Search for ‘mad’ goats as one slaughtered in France found with BSE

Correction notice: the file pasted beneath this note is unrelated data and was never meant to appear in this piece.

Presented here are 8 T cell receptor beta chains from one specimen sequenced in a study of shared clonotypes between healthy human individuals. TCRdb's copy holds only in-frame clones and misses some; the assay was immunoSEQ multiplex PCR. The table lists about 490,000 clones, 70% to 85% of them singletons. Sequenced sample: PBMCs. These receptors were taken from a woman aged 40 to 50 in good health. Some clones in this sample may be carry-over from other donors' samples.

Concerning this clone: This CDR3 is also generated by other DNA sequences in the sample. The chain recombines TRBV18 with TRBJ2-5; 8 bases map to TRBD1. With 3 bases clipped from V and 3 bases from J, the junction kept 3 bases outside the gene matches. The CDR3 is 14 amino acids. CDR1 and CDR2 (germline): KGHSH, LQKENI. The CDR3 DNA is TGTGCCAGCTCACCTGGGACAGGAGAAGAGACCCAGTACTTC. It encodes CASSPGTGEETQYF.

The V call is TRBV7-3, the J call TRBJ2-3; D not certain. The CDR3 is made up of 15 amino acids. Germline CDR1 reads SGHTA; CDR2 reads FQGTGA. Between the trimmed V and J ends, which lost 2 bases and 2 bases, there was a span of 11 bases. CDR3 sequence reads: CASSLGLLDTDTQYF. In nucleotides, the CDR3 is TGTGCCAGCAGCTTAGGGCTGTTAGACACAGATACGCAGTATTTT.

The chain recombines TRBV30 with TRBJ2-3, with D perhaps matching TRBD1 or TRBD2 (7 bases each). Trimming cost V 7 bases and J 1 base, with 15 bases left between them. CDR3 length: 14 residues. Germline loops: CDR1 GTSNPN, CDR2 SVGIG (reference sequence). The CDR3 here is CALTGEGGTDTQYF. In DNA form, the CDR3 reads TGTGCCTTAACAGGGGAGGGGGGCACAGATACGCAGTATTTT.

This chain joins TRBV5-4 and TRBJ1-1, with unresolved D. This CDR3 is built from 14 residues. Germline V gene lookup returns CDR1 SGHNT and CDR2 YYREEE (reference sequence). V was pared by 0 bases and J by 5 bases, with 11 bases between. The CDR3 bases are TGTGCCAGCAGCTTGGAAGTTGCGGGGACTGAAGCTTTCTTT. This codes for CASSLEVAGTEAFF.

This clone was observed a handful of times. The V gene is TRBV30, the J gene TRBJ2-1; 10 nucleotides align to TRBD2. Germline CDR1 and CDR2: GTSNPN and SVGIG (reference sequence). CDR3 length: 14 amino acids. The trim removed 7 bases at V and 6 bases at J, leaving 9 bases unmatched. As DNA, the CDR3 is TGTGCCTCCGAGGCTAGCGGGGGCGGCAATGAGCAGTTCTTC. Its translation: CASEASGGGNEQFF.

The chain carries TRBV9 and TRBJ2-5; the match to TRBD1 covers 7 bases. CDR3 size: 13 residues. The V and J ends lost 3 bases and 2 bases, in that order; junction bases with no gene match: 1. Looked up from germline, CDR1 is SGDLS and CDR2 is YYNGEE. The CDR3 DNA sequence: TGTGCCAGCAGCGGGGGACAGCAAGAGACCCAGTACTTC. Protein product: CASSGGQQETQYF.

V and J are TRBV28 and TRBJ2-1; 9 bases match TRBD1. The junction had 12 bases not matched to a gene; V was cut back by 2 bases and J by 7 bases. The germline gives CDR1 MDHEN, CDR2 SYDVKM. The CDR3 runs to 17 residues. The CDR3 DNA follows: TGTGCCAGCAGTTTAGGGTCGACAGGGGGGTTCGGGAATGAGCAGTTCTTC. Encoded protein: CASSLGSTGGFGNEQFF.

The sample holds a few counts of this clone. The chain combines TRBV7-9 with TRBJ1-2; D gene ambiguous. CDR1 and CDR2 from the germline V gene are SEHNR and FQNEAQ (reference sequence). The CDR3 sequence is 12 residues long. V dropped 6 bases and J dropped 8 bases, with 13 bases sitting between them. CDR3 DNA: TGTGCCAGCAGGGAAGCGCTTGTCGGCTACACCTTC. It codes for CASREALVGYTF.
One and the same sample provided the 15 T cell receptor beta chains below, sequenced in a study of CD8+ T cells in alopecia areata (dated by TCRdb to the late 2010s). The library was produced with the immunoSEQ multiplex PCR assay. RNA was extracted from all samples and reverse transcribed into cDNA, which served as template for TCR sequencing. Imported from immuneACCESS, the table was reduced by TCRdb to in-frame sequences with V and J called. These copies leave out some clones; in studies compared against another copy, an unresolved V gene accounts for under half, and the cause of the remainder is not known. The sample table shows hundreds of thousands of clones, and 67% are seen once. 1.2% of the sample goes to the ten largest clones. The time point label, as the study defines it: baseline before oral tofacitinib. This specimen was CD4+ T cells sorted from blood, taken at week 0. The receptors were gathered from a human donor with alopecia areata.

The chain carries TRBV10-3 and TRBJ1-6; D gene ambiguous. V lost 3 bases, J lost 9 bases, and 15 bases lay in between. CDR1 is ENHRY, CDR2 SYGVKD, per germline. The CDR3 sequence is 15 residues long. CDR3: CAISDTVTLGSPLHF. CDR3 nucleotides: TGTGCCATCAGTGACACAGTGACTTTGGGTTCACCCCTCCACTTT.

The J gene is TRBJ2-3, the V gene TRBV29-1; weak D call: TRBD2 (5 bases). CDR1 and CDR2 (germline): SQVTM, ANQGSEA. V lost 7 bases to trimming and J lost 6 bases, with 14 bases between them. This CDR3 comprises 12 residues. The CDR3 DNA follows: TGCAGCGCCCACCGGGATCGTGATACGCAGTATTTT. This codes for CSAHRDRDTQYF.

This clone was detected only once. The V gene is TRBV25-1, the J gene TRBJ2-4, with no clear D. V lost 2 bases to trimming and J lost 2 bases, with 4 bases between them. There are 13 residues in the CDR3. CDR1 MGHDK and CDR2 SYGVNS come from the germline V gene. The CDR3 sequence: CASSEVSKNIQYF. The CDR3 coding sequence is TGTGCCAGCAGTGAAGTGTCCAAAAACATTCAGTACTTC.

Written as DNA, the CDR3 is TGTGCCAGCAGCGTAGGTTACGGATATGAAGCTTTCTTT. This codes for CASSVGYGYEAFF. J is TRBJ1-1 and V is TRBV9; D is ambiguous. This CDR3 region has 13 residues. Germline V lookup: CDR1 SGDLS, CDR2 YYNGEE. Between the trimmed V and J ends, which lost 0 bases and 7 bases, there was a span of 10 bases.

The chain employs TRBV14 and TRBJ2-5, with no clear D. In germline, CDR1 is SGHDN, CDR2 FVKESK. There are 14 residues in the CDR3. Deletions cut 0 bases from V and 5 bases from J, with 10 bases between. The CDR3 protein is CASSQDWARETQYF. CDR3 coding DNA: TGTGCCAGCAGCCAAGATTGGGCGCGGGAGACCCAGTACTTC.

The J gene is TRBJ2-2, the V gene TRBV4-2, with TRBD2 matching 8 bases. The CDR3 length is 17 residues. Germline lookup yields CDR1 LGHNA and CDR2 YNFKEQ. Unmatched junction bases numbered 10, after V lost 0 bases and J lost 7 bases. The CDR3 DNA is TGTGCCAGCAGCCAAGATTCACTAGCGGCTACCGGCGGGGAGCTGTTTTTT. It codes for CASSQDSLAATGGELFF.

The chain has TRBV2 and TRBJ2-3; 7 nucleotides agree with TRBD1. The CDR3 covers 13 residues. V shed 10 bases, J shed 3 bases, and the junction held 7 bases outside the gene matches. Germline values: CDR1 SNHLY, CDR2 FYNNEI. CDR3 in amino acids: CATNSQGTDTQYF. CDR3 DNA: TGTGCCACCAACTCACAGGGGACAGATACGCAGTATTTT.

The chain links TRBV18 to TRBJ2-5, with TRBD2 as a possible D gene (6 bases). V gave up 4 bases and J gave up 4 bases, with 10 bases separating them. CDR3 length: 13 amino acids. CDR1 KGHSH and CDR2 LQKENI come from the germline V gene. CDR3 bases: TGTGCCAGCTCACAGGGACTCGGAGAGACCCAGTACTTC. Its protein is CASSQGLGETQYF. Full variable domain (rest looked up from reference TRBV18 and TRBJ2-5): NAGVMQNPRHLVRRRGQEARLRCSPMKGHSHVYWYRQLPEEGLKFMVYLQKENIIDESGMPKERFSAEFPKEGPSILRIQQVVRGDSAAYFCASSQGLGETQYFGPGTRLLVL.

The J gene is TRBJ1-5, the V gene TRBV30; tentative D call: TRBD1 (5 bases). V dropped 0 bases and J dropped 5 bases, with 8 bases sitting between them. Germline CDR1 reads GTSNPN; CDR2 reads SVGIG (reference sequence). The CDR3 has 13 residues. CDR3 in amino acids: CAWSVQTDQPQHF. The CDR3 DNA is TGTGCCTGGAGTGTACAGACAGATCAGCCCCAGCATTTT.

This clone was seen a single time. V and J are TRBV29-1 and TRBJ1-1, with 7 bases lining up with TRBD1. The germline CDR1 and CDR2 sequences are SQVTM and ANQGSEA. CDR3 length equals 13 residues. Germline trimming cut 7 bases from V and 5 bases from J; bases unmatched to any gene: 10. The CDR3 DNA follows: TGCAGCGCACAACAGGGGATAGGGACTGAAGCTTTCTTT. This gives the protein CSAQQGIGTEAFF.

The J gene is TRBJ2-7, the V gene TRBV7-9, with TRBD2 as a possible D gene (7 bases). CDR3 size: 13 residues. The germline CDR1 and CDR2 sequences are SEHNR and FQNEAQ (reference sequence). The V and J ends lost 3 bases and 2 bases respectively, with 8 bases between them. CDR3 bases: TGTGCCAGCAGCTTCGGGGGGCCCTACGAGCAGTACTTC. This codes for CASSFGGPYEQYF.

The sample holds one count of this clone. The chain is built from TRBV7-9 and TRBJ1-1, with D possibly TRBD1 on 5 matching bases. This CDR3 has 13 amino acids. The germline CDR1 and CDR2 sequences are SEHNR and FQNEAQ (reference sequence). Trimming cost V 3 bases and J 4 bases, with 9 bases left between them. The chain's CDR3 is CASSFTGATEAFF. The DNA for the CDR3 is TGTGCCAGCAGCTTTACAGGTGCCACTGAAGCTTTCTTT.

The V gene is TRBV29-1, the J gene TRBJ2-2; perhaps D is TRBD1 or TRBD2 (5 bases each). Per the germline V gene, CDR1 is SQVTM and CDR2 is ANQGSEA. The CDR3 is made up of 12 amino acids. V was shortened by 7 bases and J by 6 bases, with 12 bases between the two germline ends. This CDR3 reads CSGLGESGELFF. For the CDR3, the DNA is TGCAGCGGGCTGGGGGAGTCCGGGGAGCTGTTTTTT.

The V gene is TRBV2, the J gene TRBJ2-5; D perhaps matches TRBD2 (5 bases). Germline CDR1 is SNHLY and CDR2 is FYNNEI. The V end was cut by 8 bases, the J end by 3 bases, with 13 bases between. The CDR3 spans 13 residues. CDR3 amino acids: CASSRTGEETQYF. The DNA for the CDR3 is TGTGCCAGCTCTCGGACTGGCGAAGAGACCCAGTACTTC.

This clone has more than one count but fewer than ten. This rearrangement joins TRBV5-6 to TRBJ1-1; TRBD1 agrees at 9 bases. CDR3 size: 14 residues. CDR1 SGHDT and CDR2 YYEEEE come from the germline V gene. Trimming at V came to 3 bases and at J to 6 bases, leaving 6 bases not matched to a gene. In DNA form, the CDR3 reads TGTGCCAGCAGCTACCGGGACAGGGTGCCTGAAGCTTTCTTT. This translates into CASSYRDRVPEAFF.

Scientific research recently has concluded that bovine spongiform encephalopathy (BSE) – the notorious «mad cow» disease – has affected goat populations. Questions have arisen as to how the disease jumped the species barrier and what effect it will have on humans, through goat’s milk and cheese, and, above all, whether present inspections are adequate. At the end of January, it was confirmed that a goat slaughtered in France in 2002 was found to have been infected with BSE, detected after extensive tests (including the mouse bioassay which takes two years to complete). Until this particular discovery, it was believed that goats suffered from scrapie, a form of TSE (transmissible spongiform encephalopathy), a group of diseases that also includes the bovine form. Scrapie is not transmissible to humans, but the new tests show that this particular goat was in fact suffering from BSE. According to scientists and the European Union, the disease is transmitted via food, so either the goats in the EU found themselves in the same vicinity as infected cattle, which would be unlikely, or else they consumed infected fodder, which is illegal and abhorrent, as it means the goats were consuming bone meal made from infected cattle. In 2001, when the second BSE crisis broke out, bone meal as animal fodder was banned precisely because it had been the source of the infection. In an announcement, the European Commission pointed out that goats in the EU do not have long lives, meaning that those now living had been born after the ban on bone meal fodder. The Commission believes that this fact limits the likelihood that a large number of animals have been infected. The first infected animal, found in France, was born in March 2000 and therefore had eaten the bone meal before the ban. This is not to say that the ban is not being violated. As for the risk to humans, there is no documented, scientific answer, since there is no certainty about how the disease passes to humans. Frequency of consumption could be a factor, or genetic predisposition, or even something completely different. As for the safety of goat’s milk and cheese, the European Food and Feed Safety authority emphasizes that they are unlikely to be at risk since the products are from healthy animals. However, by July 2005, the European Union’s relevant scientific authorities will have completed an evaluation of the danger in order to decide whether more measures are needed. According to one researcher, it is clear that products from infected animals have been released into the market. After all, only spot checks are made of these products. Right after the discovery of the infected goat, the EU decided to increase the number of inspections, but for scrapie and not BSE, as the latter is not immediately detectable in goats but takes more than two years to test. The EU has already inspected 140,000 goats since the measures went into effect on April 1, 2002. Of that number, 134 were found to be positive for scrapie. According to the new measures, another 200,000 goats are to be checked. All found to be suffering from scrapie will be referred for further tests to determine if they are also suffering from BSE. This is very important for Greece, which has the largest goat population in the EU, followed by France (with its famous goat’s milk cheeses) and Italy. According to the new data, Greece is obliged to carry out extra inspections of a total 30,000 goats and 15,000 sheep this year. Previous inspections have not been very thorough – they should have begun in 2003, but began just last year with only 3,000 animals. These inspections are spot checks at the abattoir on animals aged over 18 months, that is, not the younger animals which are the ones usually destined for domestic consumption. Animals found to test positive are removed from the food chain, but nothing more is done about the flock from which they came, even though, according to the experts, when one animal is infected, clearly there are more where it came from. Inspections go no further than that. Even if an animal is found to be infected, nothing is done. It is supposed to be incinerated, but there are no furnaces in Greece. The veterinary surgeons keep alive even animals that have shown symptoms of disease, since they have not been told what else to do with them. According to sources, approval is soon to be given to a system of compensation, at least for infected animals found in abattoirs. As for the remainder, things are to stay as they are for the time being. Giving lip service to the public and the EU regarding inspections puts not only consumer health at risk but the country’s own credibility with regard to important products, such as feta cheese.

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